Finally, modify your Procfile to run your new Rack app. With Thin, mine looks like this:
web: bundle exec thin start -p $PORT -e $RACK_ENV
Building Your Site the Right Way
The documentation for rack-jekyll suggests building the files and then committing the _site directory to your repo before deploying to Heroku. While that will work, it’s a bit messy. I really didn’t want builds to be checked into version control.
An alternative would have been letting Jekyll build the site on the first request to each dyno, but that’s no good either, because it mixes the build and run phases. Plus, depending on writes across multiple requests is not the intended use of Heroku’s ephemeral writable filesystem and could lead to bugs.
What I really needed was to build the site during Heroku’s build phase. This can actually be done by leveraging a new experimental feature known as a “custom buildpack.” Buildpacks are the key to Heroku’s polyglot platform. Each language or framework supported on Heroku such as Ruby, Node.js, or Clojure has it’s own buildpack containing the tools necessary to build an app.
In a normal deployment Heroku automatically detects what buildpack to apply, but you can actually tell Heroku to use a specific buildpack. Either pass an option for it when you create the app:
heroku create -s cedar --buildpack [URL]
or provide the URL for the buildpack repo using the BUILDPACK_URL config variable.
Since it already had all the tools for Rack apps, I forked the Ruby buildpack and added a few lines so that my Jekyll site will be built by Heroku during slug compilation. Finally I set my BUILDPACK_URL with the following command:
heroku config:add BUILDPACK_URL=http://github.com/mattmanning/heroku-buildpack-ruby-jekyll.git
Now when I deploy I see an extra “Building jekyll site” line in the output,
[~/code/blog] git push heroku master Counting objects: 12, done. Delta compression using up to 2 threads. Compressing objects: 100% (8/8), done. Writing objects: 100% (8/8), 1.10 KiB, done. Total 8 (delta 4), reused 0 (delta 0) -----> Heroku receiving push -----> Fetching custom build pack... done -----> Ruby/Rack app detected -----> Installing dependencies using Bundler version 1.1.rc Running: bundle install --without development:test --path vendor/bundle --binstubs bin/ --deployment Fetching gem metadata from http://rubygems.org/....... Using RedCloth (4.2.8) Using posix-spawn (0.3.6) Using albino (1.3.3) Using fast-stemmer (1.0.0) Using classifier (1.3.3) Using daemons (1.1.4) Using directory_watcher (1.4.1) Using eventmachine (0.12.10) Using kramdown (0.13.3) Using liquid (2.3.0) Using syntax (1.0.0) Using maruku (0.6.0) Using jekyll (0.11.0) Using rack (1.3.5) Using thin (1.3.1) Using bundler (1.1.rc) Your bundle is complete! It was installed into ./vendor/bundle Cleaning up the bundler cache. Building jekyll site -----> Discovering process types Procfile declares types -> web Default types for Ruby/Rack -> console, rake -----> Compiled slug size is 7.2MB -----> Launching... done, v47 -----> Deploy hooks scheduled, check output in your logs http://www.mwmanning.com deployed to Heroku To firstname.lastname@example.org:mattmanning.git 8f84bc4..9350a12 master -> master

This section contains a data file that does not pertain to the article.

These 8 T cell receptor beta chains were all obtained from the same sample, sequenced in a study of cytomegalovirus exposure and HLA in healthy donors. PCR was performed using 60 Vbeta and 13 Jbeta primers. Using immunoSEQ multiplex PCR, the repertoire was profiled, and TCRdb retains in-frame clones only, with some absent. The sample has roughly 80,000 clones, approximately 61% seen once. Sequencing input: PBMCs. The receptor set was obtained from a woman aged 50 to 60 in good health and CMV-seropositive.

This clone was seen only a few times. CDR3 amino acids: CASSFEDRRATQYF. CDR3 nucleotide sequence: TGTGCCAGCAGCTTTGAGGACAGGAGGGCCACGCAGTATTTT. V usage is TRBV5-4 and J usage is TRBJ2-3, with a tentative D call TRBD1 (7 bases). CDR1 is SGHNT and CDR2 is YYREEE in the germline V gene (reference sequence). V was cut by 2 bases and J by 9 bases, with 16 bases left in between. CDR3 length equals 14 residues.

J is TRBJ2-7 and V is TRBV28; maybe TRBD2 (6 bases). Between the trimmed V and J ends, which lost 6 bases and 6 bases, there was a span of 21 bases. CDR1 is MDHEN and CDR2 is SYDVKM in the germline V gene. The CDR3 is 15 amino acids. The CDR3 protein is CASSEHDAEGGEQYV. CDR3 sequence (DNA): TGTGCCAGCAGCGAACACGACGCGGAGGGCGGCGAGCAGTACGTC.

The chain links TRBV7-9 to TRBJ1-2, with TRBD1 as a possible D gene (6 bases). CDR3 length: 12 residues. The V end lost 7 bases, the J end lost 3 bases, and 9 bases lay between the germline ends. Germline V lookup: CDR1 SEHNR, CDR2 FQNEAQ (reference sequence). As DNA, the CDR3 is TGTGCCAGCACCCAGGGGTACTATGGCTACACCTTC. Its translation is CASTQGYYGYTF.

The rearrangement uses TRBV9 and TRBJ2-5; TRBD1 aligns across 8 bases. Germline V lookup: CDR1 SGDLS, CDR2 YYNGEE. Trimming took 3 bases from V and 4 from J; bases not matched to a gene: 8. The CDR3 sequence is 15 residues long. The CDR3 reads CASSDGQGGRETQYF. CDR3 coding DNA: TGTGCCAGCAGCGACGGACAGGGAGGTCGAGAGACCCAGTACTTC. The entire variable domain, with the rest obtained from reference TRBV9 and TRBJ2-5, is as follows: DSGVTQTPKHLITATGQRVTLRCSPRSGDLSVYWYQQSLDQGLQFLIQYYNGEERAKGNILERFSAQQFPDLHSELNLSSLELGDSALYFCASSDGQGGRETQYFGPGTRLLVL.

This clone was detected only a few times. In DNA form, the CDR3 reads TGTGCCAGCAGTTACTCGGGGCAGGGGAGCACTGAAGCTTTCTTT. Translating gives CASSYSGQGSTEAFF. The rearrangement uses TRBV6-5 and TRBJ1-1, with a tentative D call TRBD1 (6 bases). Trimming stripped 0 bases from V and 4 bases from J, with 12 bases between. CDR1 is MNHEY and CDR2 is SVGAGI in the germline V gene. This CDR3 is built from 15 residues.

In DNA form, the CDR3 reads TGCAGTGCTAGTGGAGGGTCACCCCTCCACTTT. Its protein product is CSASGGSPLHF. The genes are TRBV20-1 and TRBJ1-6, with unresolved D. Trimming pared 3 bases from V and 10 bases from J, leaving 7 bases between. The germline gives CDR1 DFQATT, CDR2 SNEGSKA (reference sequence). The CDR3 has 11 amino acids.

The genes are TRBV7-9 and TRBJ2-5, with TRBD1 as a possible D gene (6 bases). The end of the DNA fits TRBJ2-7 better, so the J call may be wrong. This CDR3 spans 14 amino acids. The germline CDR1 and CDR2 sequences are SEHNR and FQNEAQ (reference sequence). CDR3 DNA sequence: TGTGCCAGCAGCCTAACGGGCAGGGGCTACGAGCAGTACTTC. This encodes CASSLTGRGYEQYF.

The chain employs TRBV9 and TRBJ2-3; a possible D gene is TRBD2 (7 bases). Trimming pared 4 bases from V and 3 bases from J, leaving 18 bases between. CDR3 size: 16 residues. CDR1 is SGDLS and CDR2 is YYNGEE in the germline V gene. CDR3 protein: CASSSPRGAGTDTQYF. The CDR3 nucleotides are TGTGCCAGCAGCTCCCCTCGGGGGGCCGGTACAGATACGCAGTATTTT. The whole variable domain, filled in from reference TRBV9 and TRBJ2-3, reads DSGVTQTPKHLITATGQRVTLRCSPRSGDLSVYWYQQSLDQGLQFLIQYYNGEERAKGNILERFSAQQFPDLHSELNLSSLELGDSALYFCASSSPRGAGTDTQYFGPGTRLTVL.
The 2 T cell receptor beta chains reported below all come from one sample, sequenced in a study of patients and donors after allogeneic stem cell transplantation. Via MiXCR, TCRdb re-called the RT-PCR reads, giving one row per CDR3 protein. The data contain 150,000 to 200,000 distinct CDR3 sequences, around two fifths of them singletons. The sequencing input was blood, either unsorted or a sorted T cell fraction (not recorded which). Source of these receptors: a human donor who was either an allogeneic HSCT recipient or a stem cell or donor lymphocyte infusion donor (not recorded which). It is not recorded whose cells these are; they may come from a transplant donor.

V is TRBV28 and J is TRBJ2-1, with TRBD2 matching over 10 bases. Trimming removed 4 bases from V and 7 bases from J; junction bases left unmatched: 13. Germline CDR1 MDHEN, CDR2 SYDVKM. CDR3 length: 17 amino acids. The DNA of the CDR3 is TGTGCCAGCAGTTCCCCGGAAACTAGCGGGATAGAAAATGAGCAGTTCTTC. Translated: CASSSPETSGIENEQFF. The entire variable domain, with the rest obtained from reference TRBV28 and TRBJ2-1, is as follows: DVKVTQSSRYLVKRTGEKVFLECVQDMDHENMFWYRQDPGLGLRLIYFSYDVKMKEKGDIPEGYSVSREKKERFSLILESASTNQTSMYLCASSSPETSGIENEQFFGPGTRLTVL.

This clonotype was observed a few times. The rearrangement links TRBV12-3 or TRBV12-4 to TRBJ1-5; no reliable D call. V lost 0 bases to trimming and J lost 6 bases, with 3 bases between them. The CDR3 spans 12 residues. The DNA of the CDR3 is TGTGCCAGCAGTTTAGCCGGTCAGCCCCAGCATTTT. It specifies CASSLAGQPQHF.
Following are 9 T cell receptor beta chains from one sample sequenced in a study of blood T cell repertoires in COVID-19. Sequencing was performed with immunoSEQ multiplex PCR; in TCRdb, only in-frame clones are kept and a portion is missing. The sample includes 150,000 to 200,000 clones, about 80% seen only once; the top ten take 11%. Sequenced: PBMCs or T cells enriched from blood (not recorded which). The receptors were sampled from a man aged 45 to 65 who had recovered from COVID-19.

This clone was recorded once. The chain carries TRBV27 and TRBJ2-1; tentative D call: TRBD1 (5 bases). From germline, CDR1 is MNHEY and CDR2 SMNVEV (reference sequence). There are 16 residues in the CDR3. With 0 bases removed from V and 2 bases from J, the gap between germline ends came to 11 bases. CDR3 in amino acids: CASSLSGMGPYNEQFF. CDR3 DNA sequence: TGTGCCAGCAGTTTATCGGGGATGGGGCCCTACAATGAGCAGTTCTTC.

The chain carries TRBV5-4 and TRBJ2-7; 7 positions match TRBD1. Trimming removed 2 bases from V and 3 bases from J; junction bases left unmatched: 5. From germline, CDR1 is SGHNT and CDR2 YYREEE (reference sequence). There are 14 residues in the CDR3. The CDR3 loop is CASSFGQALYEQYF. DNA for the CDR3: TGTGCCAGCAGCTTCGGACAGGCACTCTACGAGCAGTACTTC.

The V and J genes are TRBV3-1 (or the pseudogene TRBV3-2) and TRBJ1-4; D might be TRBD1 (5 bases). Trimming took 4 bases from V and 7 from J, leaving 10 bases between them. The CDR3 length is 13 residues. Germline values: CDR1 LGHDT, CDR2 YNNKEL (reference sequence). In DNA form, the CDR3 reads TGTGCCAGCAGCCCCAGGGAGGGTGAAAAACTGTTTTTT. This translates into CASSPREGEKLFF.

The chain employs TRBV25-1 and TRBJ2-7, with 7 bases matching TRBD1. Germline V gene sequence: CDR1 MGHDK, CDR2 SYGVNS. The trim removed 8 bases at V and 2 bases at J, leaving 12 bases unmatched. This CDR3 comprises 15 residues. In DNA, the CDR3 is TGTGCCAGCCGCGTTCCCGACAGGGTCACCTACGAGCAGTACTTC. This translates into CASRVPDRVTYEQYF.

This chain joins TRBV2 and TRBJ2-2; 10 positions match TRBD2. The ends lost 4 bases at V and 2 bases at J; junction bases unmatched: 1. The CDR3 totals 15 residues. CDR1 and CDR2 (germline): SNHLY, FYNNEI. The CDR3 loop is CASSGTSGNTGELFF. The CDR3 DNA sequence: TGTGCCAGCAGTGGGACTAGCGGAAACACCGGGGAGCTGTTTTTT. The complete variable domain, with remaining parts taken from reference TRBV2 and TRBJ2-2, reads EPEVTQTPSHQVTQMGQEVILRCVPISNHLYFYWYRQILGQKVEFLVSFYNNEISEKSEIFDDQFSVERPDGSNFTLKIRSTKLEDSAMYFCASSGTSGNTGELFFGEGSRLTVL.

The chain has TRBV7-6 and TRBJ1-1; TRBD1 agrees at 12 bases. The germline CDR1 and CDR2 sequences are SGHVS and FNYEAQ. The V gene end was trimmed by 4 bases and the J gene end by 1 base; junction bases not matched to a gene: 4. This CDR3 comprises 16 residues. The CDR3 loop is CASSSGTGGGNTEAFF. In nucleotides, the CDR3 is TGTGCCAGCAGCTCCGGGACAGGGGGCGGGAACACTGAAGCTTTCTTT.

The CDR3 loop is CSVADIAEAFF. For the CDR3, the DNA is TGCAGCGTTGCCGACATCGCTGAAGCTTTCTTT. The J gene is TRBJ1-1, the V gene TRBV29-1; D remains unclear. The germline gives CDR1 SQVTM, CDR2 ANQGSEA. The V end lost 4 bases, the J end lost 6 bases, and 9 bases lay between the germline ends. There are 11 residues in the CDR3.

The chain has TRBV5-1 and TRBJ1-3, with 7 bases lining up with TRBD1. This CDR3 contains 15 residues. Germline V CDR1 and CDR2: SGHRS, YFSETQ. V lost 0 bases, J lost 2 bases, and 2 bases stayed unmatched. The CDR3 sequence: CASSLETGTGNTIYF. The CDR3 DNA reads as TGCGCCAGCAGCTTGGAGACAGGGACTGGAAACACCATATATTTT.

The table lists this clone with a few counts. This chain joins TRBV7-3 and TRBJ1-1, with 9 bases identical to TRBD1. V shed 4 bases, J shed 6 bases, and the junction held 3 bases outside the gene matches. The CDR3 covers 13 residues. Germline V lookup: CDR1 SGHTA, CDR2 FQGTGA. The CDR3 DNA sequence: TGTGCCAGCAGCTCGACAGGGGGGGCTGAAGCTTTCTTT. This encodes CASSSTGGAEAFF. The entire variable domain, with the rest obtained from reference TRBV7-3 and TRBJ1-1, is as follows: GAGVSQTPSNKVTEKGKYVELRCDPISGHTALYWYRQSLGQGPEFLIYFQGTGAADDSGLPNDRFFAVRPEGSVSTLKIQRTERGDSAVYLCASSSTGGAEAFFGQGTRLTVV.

and my site runs as a Rack app without polluting the repo with build files!